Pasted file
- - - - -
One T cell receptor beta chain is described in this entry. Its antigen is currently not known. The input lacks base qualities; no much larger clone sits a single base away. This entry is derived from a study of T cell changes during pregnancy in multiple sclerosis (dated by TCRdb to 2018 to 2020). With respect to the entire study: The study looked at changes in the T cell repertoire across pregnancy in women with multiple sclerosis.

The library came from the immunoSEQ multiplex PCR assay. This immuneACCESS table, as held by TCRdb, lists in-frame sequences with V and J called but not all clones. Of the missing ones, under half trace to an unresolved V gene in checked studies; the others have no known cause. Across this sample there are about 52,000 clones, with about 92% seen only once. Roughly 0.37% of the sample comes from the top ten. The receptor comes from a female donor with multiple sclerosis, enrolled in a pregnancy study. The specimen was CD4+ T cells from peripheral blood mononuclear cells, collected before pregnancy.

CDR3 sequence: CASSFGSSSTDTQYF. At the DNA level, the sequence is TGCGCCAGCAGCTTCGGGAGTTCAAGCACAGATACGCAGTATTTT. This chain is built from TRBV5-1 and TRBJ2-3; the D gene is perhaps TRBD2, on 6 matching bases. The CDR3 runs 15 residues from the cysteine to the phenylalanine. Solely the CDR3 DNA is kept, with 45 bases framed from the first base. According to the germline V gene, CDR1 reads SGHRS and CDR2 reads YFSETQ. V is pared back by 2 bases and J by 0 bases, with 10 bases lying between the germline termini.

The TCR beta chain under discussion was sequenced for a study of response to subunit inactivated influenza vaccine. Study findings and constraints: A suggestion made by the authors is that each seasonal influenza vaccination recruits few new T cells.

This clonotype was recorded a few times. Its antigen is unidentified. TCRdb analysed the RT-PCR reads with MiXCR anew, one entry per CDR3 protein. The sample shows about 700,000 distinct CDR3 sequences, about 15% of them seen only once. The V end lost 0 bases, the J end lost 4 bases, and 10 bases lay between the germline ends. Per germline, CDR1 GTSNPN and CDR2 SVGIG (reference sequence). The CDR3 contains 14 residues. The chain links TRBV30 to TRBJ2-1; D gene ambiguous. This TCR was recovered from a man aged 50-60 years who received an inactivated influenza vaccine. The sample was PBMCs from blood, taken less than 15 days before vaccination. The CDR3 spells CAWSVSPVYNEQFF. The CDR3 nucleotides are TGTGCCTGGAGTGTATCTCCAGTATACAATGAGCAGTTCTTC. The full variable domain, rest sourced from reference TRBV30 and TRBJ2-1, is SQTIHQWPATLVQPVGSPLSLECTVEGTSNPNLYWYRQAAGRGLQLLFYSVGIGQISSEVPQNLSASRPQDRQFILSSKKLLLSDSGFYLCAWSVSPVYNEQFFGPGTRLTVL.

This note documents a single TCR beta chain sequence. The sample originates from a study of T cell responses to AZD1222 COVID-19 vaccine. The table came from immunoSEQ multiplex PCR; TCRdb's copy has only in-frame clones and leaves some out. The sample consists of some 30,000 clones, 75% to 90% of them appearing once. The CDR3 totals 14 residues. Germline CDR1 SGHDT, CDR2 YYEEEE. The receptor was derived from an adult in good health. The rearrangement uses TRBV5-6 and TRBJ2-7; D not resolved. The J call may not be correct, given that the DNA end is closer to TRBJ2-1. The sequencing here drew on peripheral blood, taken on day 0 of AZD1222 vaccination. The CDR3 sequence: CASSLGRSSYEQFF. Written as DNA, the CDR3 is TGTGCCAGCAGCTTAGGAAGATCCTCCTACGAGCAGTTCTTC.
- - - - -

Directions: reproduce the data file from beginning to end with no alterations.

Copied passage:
One T cell receptor beta chain is described in this entry. Its antigen is currently not known. The input lacks base qualities; no much larger clone sits a single base away. This entry is derived from a study of T cell changes during pregnancy in multiple sclerosis (dated by TCRdb to 2018 to 2020). With respect to the entire study: The study looked at changes in the T cell repertoire across pregnancy in women with multiple sclerosis.

The library came from the immunoSEQ multiplex PCR assay. This immuneACCESS table, as held by TCRdb, lists in-frame sequences with V and J called but not all clones. Of the missing ones, under half trace to an unresolved V gene in checked studies; the others have no known cause. Across this sample there are about 52,000 clones, with about 92% seen only once. Roughly 0.37% of the sample comes from the top ten. The receptor comes from a female donor with multiple sclerosis, enrolled in a pregnancy study. The specimen was CD4+ T cells from peripheral blood mononuclear cells, collected before pregnancy.

CDR3 sequence: CASSFGSSSTDTQYF. At the DNA level, the sequence is TGCGCCAGCAGCTTCGGGAGTTCAAGCACAGATACGCAGTATTTT. This chain is built from TRBV5-1 and TRBJ2-3; the D gene is perhaps TRBD2, on 6 matching bases. The CDR3 runs 15 residues from the cysteine to the phenylalanine. Solely the CDR3 DNA is kept, with 45 bases framed from the first base. According to the germline V gene, CDR1 reads SGHRS and CDR2 reads YFSETQ. V is pared back by 2 bases and J by 0 bases, with 10 bases lying between the germline termini.

The TCR beta chain under discussion was sequenced for a study of response to subunit inactivated influenza vaccine. Study findings and constraints: A suggestion made by the authors is that each seasonal influenza vaccination recruits few new T cells.

This clonotype was recorded a few times. Its antigen is unidentified. TCRdb analysed the RT-PCR reads with MiXCR anew, one entry per CDR3 protein. The sample shows about 700,000 distinct CDR3 sequences, about 15% of them seen only once. The V end lost 0 bases, the J end lost 4 bases, and 10 bases lay between the germline ends. Per germline, CDR1 GTSNPN and CDR2 SVGIG (reference sequence). The CDR3 contains 14 residues. The chain links TRBV30 to TRBJ2-1; D gene ambiguous. This TCR was recovered from a man aged 50-60 years who received an inactivated influenza vaccine. The sample was PBMCs from blood, taken less than 15 days before vaccination. The CDR3 spells CAWSVSPVYNEQFF. The CDR3 nucleotides are TGTGCCTGGAGTGTATCTCCAGTATACAATGAGCAGTTCTTC. The full variable domain, rest sourced from reference TRBV30 and TRBJ2-1, is SQTIHQWPATLVQPVGSPLSLECTVEGTSNPNLYWYRQAAGRGLQLLFYSVGIGQISSEVPQNLSASRPQDRQFILSSKKLLLSDSGFYLCAWSVSPVYNEQFFGPGTRLTVL.

This note documents a single TCR beta chain sequence. The sample originates from a study of T cell responses to AZD1222 COVID-19 vaccine. The table came from immunoSEQ multiplex PCR; TCRdb's copy has only in-frame clones and leaves some out. The sample consists of some 30,000 clones, 75% to 90% of them appearing once. The CDR3 totals 14 residues. Germline CDR1 SGHDT, CDR2 YYEEEE. The receptor was derived from an adult in good health. The rearrangement uses TRBV5-6 and TRBJ2-7; D not resolved. The J call may not be correct, given that the DNA end is closer to TRBJ2-1. The sequencing here drew on peripheral blood, taken on day 0 of AZD1222 vaccination. The CDR3 sequence: CASSLGRSSYEQFF. Written as DNA, the CDR3 is TGTGCCAGCAGCTTAGGAAGATCCTCCTACGAGCAGTTCTTC.